Increase in Personal Credit Cards Explains Small Business Loan Decline?

Scott Shane. the A. Malachi Mixon III Professor of Entrepreneurial Studies at Case Western Reserve University, recently shared the law of unintended consequences and its relationship to the drop in small business lending in an article that appeared in Crain’s Cleveland Business, entitled: Use of Personal Credit Cards May Explain Drop in Small Business Lending. Here’s our video blog discussion:

Basically, Professor Shane thinks the decline in small business loans may not really be a decline so much as a shift in where small business owners are now obtaining credit. In addition to banks tightening their lending restrictions and the weak real estate market, Shane thinks the CARD Act, which went into effect in February 2010, has something to do with the drop in small business loans.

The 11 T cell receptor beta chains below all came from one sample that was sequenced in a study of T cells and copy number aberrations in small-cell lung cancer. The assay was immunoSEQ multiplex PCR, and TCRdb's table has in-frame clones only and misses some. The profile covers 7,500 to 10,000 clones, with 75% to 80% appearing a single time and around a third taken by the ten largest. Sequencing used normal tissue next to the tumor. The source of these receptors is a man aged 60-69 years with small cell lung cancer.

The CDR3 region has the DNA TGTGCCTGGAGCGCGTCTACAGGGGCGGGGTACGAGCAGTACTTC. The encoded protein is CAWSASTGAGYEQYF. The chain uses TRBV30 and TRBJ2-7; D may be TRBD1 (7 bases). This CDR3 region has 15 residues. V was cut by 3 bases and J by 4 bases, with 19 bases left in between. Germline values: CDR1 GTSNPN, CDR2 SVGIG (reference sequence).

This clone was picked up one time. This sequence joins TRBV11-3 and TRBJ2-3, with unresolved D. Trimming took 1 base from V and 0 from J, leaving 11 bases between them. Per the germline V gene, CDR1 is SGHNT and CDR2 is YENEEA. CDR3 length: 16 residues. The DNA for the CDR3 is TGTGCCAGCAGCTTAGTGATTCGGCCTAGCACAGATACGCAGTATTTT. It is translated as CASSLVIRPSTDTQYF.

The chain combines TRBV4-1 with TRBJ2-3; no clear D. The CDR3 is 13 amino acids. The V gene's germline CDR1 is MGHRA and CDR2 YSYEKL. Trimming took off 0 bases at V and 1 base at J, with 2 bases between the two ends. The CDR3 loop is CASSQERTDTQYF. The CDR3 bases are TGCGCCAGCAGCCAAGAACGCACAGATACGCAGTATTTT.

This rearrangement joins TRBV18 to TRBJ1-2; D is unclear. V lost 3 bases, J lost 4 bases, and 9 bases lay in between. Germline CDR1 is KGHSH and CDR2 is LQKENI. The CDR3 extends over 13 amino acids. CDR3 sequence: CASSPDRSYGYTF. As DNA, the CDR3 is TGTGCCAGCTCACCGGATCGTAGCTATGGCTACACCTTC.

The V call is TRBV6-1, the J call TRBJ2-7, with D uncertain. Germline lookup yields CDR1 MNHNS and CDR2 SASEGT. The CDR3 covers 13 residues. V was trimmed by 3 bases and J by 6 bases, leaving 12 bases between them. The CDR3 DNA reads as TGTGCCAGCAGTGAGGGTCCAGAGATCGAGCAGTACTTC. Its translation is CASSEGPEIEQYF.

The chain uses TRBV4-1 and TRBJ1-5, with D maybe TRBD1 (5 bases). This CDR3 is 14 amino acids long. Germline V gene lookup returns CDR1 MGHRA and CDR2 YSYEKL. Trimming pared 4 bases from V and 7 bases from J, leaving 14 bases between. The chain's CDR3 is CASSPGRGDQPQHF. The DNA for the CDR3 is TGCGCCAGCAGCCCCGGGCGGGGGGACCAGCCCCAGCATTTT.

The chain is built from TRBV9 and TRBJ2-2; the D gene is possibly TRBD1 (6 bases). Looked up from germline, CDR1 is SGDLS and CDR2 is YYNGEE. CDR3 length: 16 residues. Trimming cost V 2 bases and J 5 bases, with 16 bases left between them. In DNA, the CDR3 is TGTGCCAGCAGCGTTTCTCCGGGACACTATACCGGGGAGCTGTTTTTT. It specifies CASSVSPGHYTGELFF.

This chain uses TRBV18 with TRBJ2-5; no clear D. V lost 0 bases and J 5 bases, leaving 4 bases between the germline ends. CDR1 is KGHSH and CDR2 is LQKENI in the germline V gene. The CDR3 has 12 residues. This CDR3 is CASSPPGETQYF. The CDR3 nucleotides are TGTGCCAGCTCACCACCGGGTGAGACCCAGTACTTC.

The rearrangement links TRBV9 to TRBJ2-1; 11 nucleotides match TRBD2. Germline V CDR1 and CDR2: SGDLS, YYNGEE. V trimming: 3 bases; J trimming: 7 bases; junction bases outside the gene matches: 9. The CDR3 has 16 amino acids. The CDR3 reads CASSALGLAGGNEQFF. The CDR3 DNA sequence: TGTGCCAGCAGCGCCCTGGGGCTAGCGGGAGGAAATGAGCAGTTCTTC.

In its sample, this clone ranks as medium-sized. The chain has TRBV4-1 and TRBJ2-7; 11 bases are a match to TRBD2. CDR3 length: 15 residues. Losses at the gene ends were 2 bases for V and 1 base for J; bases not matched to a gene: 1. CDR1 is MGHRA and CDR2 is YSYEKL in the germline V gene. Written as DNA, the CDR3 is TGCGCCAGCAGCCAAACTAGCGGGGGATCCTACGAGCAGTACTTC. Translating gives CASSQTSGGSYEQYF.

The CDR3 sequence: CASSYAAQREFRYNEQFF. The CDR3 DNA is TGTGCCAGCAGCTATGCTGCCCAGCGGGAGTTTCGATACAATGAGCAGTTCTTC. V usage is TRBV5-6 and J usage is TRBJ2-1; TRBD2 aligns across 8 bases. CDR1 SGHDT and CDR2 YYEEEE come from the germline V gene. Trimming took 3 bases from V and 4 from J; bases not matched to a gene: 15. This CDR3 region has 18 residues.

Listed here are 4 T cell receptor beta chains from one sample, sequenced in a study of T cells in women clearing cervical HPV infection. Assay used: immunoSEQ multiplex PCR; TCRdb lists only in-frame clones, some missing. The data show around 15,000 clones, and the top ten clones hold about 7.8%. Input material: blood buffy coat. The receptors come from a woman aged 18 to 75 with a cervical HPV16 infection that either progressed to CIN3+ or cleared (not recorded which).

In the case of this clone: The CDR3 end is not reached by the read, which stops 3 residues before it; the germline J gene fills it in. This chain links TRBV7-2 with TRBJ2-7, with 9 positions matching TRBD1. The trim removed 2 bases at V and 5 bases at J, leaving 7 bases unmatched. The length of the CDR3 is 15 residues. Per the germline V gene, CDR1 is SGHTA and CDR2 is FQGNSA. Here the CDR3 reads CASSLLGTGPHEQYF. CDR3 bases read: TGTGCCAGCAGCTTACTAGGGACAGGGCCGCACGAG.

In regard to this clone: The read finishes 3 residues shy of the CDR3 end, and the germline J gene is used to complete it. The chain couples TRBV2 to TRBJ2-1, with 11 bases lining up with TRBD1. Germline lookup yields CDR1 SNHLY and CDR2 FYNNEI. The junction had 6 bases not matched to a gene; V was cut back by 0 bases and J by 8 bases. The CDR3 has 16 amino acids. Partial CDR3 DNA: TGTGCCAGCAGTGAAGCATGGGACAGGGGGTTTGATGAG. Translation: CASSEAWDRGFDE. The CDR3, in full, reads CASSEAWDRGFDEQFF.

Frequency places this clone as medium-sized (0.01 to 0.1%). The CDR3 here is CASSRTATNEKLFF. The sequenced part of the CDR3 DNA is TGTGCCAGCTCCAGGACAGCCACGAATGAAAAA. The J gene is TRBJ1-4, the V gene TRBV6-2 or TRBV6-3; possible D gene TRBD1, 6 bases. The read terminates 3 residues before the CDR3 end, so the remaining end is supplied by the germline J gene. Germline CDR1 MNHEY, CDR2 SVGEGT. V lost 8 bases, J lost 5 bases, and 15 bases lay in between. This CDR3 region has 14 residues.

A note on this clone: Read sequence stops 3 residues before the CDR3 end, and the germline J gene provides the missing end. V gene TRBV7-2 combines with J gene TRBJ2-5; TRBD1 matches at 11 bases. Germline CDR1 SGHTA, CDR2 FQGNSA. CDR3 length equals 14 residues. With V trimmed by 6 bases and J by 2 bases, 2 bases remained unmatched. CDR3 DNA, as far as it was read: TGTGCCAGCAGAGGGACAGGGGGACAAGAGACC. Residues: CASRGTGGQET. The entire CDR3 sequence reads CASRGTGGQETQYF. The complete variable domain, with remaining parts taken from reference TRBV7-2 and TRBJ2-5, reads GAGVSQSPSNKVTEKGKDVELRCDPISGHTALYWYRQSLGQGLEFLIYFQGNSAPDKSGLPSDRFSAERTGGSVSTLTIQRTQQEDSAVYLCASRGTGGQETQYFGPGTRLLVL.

In a nutshell, the CARD Act protects consumers from having to deal with unwarranted interest rate hikes, while also reducing credit card fees.

To further prove his theory, Shane points to a National Federation of Independent Business, who reported that “the fraction of small business owners who use personal credit cards for business increased from 42 percent in 2009  to 49 percent in 2011, while the fraction who use business credit cards declined from 64 percent to 59 percent.”

Question to Our Small Business Owner Readership:

Do you use personal credit cards to help fund your business?

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